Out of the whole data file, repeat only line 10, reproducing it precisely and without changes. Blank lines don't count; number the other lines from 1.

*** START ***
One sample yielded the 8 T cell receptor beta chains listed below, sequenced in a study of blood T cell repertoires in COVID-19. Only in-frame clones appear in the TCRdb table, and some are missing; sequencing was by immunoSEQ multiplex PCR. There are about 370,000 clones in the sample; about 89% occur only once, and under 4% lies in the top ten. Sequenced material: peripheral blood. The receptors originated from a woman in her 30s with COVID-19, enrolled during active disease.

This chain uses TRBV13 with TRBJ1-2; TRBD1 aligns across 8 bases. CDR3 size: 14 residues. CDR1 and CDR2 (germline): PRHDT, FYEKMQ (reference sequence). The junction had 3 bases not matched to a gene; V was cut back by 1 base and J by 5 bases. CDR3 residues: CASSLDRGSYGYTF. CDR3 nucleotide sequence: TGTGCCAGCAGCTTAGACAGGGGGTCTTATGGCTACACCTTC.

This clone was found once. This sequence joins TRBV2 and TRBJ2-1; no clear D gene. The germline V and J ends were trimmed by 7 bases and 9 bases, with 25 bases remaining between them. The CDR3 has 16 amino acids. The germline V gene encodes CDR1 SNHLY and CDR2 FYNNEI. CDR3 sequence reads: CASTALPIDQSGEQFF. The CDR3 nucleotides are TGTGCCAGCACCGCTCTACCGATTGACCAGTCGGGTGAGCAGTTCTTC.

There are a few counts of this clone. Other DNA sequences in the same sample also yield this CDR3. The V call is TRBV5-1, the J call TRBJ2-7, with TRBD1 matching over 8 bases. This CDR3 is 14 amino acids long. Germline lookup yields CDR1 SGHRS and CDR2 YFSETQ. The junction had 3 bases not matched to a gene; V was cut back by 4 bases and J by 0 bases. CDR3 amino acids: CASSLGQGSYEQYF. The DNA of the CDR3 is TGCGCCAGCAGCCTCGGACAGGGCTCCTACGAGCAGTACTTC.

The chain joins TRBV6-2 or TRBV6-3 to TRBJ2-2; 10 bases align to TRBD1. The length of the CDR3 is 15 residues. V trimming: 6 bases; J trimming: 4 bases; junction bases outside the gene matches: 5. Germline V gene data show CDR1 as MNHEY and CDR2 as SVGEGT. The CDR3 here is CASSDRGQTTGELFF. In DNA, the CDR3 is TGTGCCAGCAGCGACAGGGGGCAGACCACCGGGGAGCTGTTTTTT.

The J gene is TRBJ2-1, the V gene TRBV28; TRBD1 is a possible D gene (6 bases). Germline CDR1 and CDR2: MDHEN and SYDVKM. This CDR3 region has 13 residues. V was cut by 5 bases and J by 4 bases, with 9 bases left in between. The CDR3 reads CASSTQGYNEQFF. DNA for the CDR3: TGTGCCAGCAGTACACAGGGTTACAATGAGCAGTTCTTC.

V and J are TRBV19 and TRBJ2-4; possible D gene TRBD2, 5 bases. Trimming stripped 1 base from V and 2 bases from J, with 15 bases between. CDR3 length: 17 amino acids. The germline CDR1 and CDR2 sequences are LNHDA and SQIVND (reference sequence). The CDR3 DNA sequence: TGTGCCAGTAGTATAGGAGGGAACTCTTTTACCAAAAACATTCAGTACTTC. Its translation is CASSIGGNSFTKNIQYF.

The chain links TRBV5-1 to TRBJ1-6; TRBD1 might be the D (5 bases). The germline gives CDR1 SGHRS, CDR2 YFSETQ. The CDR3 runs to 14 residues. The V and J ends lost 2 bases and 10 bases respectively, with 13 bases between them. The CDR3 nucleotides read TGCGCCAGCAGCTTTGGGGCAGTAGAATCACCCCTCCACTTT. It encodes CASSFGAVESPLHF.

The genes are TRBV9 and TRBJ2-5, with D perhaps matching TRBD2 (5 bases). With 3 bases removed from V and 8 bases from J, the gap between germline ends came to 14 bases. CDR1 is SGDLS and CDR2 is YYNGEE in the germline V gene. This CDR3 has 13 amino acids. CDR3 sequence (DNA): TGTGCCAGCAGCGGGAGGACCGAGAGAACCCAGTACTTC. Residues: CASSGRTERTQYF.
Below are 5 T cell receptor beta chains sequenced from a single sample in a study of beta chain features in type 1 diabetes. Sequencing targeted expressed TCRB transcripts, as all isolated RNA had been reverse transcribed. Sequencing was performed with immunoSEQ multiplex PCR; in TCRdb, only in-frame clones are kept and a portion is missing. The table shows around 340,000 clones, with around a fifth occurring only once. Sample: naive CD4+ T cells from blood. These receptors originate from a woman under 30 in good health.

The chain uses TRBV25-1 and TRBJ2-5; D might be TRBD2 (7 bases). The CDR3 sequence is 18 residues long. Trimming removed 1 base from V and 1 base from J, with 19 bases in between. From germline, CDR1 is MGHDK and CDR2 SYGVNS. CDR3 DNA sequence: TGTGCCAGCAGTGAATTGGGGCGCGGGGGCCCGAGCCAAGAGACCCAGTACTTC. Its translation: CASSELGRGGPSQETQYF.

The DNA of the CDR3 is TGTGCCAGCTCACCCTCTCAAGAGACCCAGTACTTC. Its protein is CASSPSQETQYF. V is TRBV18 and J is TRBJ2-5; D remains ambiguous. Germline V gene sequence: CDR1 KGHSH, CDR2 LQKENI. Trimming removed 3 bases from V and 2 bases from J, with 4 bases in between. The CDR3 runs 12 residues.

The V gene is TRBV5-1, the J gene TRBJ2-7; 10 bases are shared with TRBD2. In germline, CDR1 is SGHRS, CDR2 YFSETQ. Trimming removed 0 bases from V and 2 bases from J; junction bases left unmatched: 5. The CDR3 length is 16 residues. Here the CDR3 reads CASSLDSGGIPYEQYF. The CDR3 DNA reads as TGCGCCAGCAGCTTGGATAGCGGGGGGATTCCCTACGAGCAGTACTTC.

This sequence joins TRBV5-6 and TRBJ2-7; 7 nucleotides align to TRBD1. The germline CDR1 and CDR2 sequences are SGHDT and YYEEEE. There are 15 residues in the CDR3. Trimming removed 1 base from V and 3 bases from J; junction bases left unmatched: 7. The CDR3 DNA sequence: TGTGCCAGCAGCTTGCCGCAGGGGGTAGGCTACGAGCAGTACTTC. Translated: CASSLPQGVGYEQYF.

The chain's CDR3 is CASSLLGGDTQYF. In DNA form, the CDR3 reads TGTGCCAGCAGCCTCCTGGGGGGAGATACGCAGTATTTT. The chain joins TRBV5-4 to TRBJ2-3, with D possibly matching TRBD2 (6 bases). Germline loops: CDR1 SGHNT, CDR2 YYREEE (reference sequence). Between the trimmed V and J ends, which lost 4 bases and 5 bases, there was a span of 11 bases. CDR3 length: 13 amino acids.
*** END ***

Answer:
Below are 5 T cell receptor beta chains sequenced from a single sample in a study of beta chain features in type 1 diabetes. Sequencing targeted expressed TCRB transcripts, as all isolated RNA had been reverse transcribed. Sequencing was performed with immunoSEQ multiplex PCR; in TCRdb, only in-frame clones are kept and a portion is missing. The table shows around 340,000 clones, with around a fifth occurring only once. Sample: naive CD4+ T cells from blood. These receptors originate from a woman under 30 in good health.